I already had Foodmart installed in a local MySQL instance, I also deployed the Mondrian 4 FoodMart.mondrian.xml schema ( to the BA Server by uploading the file in the /public/Foodmart folder.

Create a new CDA file that queries Foodmart

I copied the olap4j example that comes with CDA.  Here are the important parts:

<Connection id=”1″ type=”olap4j”>
<Property name=”JdbcUser”>foodmart</Property>
<Property name=”JdbcPassword”>foodmart</Property>
<Property name=”Jdbc”>jdbc:mysql://localhost:3306/foodmart_mondrian_4</Property>
<Property name=”JdbcDrivers”>com.mysql.jdbc.Driver</Property>
<Property name=”Catalog”>solution:/public/Foodmart/FoodMart.mondrian.xml</Property>

select {[Measures].[Unit Sales]} ON COLUMNS,
NON EMPTY [Time].[Time].[1997].Children ON ROWS
from [Sales]
where ([Product].[${productfamily}])

You can download the full CDA file I used here: mondrian4.cda

Upload the CDA file in the /public/Foodmart folder.

You can now run the CDA file and see the results come back from Mondrian 4!

Additional Info

For developers wanting to access Mondrian 4 metadata like they can access Mondrian 3 schemas by schema name in the Pentaho Platform, we’ve done some low level plumbing to get folks started.  If you define a Mondrian 4 connection in pentaho-solutions/system/, you can gain access to that programmatically through code like the following:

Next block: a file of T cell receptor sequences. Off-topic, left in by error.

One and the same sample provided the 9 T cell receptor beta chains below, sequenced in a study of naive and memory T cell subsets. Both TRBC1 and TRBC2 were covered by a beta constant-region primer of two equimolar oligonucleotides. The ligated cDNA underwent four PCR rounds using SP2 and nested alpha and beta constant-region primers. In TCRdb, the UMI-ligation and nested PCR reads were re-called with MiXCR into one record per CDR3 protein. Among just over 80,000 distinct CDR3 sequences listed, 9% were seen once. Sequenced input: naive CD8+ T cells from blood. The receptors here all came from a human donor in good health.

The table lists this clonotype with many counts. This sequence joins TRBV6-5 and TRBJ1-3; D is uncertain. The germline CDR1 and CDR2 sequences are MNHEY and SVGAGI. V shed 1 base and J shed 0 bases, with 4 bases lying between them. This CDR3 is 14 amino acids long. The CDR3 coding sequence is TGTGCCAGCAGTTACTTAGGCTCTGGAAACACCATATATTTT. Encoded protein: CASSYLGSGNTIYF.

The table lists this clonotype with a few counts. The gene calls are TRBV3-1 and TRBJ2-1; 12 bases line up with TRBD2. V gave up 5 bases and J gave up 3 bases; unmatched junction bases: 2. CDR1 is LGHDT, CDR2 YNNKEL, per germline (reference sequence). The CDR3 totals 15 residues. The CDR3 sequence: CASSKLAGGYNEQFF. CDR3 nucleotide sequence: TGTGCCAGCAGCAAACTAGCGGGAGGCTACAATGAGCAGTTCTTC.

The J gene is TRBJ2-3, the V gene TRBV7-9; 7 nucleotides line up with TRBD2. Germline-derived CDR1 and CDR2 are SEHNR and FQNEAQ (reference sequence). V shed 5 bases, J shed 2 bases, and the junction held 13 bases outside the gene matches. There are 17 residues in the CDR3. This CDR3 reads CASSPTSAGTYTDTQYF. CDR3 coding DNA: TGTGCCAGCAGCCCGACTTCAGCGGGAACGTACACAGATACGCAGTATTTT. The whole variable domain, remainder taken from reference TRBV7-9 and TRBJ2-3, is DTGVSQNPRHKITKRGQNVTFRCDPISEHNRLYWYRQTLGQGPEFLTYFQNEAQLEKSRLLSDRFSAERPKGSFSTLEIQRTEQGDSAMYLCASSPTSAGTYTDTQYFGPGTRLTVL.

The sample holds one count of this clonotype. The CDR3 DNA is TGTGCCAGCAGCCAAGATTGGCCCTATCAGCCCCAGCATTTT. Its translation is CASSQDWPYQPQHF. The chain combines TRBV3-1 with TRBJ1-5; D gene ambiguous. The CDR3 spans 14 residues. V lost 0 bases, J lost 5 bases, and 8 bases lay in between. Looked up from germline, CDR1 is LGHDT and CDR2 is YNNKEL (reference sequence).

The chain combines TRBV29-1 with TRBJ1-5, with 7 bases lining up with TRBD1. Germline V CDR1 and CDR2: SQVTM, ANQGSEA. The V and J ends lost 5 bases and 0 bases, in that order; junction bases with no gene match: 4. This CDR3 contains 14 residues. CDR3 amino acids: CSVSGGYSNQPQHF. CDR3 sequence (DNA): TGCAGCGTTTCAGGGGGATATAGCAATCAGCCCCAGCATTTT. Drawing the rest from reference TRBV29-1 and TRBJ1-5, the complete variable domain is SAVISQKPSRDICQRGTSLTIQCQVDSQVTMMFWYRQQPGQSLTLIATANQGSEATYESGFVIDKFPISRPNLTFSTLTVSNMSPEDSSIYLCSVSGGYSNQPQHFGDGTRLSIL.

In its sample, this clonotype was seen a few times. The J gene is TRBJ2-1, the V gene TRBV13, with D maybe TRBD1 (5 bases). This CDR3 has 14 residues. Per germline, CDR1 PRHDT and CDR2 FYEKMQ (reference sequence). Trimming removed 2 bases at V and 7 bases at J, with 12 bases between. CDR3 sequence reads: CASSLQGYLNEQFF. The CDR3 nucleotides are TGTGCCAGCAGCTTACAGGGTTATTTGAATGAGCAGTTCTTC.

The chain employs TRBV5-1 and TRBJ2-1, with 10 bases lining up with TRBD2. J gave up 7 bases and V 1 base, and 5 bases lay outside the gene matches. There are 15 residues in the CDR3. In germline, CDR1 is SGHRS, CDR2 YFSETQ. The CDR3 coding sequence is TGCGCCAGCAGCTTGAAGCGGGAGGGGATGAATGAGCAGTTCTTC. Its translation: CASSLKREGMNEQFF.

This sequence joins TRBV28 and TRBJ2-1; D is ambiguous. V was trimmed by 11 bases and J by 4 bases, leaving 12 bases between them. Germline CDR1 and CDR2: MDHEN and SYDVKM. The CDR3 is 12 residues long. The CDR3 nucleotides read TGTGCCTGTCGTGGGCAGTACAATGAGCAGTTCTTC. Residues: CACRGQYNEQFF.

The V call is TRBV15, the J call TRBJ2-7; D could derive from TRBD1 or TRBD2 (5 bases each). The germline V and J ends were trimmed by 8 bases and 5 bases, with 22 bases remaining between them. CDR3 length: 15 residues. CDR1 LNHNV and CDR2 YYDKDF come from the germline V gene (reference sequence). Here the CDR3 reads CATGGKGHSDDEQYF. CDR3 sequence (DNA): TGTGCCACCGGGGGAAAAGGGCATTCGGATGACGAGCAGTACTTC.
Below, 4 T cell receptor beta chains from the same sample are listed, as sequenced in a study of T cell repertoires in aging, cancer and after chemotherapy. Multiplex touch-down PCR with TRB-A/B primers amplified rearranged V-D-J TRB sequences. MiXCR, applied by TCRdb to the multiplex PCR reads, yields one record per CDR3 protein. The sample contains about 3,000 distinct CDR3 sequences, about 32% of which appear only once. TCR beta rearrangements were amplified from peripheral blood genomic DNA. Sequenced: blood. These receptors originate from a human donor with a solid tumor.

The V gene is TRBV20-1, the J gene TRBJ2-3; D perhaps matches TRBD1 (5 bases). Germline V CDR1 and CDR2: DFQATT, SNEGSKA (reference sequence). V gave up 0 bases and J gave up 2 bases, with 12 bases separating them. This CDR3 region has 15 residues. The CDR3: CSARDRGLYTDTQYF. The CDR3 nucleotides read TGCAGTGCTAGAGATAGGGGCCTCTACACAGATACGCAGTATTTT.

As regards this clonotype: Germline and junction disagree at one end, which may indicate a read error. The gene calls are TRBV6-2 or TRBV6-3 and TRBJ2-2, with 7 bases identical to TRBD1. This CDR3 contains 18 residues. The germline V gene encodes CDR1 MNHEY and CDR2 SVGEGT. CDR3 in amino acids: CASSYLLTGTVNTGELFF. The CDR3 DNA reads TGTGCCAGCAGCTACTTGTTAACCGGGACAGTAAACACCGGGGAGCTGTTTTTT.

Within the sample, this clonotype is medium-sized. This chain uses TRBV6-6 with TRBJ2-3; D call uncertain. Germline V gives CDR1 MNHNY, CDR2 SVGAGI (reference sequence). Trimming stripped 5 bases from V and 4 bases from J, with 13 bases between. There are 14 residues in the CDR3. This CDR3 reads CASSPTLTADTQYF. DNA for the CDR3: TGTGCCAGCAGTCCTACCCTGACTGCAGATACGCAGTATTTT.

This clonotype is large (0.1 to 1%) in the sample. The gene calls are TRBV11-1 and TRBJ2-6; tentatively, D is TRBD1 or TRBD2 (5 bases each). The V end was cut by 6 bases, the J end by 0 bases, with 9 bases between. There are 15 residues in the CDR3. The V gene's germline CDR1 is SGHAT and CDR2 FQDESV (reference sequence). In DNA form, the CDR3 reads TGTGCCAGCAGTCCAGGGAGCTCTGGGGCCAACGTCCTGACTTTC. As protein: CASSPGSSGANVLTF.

final MondrianCatalogRepositoryHelper helper = new MondrianCatalogRepositoryHelper( repo );
if ( helper.getOlap4jServers().contains( catalogName ) ) {
final Olap4jServerInfo serverInfo = helper.getOlap4jServerInfo( catalogName );
properties.setProperty( “url”, serverInfo.URL );
properties.setProperty( “driver”, serverInfo.className );
if ( serverInfo.user != null ) {
properties.setProperty( “user”, serverInfo.user );
if ( serverInfo.password != null ) {
properties.setProperty( “password”, serverInfo.password );
MDXOlap4jConnection connection =
(MDXOlap4jConnection) PentahoConnectionFactory.getConnection( IPentahoConnection.MDX_OLAP4J_DATASOURCE,
properties, PentahoSessionHolder.getSession(), null );

Using this utility code is nice because the MDXOlap4jConnection will manage mapping Pentaho’s roles to Mondrian’s.

So how does all of this work?